When working with websites, a lot of the time you will need to have control over your DNS.
DNS makes use of a performance enhancement called caching. This caching is great for regular use, but can be a pain if you need to bypass it.
To see the DNS caching system for yourself:
Open up a command prompt as administrator
You can open command prompt by typing cmd in the start search box or by holding the Windows key + press 'R', type cmd and enter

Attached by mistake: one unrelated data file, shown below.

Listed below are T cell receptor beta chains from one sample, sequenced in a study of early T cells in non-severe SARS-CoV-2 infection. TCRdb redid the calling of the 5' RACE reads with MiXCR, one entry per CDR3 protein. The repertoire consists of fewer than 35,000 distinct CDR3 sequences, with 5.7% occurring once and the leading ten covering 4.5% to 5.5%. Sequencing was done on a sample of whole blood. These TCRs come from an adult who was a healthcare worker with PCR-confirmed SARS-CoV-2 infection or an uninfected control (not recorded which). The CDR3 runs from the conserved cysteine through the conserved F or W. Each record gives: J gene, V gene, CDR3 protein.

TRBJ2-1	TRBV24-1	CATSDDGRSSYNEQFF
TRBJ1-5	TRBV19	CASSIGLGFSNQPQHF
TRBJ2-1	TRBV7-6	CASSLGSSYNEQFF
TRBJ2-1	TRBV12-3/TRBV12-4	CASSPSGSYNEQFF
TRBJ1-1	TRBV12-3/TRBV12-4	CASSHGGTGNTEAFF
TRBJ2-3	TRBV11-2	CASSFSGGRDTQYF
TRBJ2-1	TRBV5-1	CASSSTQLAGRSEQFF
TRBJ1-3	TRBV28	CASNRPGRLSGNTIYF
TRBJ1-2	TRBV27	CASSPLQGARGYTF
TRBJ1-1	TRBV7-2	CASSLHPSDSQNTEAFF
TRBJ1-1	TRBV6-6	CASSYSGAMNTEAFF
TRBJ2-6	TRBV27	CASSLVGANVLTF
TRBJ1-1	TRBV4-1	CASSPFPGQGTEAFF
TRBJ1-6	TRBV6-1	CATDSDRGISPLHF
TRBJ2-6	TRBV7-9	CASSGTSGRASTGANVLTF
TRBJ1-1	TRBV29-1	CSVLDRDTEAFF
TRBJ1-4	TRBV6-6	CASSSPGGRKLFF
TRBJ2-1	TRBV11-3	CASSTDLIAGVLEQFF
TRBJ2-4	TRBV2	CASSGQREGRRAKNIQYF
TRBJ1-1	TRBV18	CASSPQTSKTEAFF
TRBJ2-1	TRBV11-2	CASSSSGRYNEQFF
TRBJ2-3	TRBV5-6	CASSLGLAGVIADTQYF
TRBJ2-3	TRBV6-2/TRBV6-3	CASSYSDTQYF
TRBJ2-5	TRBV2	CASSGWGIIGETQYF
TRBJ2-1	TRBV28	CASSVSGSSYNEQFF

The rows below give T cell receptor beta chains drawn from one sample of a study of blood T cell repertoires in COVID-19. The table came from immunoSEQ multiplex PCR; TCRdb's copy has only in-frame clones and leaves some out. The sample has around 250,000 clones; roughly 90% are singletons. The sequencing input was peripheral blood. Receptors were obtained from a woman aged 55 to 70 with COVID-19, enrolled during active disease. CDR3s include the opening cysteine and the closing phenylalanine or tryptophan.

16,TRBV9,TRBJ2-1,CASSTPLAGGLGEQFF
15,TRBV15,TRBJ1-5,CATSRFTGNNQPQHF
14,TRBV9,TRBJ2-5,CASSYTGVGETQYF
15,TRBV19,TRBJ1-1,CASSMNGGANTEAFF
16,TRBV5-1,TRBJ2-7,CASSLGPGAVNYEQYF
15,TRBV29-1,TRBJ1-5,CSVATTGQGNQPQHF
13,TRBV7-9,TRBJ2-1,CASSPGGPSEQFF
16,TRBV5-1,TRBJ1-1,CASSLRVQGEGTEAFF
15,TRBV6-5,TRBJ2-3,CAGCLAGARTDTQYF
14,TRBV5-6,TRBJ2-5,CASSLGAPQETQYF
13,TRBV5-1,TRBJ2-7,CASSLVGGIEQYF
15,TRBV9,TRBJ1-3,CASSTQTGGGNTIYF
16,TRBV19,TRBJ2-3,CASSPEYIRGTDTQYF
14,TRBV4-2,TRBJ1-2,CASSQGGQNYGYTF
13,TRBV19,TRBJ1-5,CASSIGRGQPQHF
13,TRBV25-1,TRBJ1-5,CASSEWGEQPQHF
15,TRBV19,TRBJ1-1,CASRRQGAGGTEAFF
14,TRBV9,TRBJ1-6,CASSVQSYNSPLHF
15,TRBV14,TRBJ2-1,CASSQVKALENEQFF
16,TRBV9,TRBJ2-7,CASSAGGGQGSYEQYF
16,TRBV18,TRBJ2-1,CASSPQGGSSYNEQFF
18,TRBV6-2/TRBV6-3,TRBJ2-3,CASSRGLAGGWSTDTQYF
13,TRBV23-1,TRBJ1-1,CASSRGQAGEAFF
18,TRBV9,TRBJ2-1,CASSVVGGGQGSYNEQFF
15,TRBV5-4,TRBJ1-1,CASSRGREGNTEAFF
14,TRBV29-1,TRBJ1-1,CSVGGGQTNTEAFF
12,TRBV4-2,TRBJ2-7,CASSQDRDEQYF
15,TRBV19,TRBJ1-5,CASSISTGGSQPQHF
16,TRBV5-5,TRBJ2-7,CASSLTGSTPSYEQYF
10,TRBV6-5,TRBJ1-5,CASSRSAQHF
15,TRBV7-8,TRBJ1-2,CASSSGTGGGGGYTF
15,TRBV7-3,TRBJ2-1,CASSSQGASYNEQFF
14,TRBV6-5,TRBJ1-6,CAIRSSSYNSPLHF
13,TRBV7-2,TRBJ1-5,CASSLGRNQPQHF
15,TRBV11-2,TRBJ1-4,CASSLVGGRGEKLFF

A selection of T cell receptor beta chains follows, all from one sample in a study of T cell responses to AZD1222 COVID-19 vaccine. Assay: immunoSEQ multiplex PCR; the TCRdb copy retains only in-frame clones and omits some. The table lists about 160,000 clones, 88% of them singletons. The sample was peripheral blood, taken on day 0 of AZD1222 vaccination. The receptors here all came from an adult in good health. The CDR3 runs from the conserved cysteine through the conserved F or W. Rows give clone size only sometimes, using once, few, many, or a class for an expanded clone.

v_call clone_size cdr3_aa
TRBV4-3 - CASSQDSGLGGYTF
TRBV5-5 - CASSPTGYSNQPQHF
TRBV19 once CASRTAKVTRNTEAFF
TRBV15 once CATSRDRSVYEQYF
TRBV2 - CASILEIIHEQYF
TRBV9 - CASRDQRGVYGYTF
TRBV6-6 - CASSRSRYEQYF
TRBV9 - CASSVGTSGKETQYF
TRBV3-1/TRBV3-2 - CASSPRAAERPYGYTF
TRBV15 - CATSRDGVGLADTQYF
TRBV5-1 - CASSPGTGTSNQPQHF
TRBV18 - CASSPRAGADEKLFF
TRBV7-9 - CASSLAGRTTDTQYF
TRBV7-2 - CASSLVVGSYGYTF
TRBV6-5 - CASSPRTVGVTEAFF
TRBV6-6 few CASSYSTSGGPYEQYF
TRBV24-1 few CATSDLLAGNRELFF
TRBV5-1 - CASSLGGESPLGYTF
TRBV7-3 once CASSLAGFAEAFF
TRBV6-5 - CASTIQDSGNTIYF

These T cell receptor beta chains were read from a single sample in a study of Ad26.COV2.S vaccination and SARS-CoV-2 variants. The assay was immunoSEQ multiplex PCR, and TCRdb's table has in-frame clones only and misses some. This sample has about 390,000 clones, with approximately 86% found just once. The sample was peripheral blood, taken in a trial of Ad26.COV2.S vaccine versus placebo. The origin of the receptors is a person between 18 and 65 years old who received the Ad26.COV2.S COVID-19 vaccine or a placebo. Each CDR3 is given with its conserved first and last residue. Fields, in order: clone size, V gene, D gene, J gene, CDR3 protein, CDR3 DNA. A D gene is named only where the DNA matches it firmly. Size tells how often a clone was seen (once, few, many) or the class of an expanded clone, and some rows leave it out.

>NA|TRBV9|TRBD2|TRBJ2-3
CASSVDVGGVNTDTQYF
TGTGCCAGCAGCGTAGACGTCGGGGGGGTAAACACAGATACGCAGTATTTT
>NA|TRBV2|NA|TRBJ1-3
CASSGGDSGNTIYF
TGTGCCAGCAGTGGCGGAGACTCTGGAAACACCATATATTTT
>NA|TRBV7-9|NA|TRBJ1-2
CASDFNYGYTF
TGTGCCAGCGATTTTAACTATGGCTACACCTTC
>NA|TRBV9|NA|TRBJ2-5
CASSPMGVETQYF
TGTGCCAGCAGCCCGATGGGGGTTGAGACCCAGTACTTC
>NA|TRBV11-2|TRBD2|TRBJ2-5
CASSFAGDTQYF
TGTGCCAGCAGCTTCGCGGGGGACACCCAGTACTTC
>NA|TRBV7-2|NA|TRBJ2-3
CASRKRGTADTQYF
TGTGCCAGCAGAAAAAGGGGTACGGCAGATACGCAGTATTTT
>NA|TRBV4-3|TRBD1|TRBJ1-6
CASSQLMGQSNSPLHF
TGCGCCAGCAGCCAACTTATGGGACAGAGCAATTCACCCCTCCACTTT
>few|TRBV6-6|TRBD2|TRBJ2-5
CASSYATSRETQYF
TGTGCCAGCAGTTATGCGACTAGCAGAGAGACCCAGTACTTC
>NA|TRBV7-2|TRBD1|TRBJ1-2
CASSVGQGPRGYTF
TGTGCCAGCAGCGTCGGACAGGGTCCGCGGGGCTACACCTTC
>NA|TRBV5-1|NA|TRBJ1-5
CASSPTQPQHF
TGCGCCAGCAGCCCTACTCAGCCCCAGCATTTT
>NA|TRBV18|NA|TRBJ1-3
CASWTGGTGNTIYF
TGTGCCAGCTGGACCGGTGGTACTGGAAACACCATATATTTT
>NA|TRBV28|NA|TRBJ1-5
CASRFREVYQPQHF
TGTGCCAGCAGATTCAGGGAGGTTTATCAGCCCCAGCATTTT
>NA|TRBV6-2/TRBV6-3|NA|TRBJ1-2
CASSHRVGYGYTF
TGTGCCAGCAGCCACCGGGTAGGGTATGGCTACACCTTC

Type ipconfig /displaydnsUnless the PC hasn't been anywhere yet, it will have LOTS of records. Here is one example of when I visited the server sharedcp-1-5.servercontrol.com.au
Notice the TTL (time to live) of the record - That's how many seconds until that entry is removed from the cache.
Here are two ways to deal with it:
1. Flushing the DNS cache
In an administrator command prompt, type ipconfig /flushdns
2. Turn off DNS caching
In an administrator command prompt, type net stop dnscacheNote: The DNS caching service will start again by itself. In order to keep the change, you'll need to set the service to manual start. This can be done using the command sc config dnscache start= demand
Once finished, you'll want to set it to = auto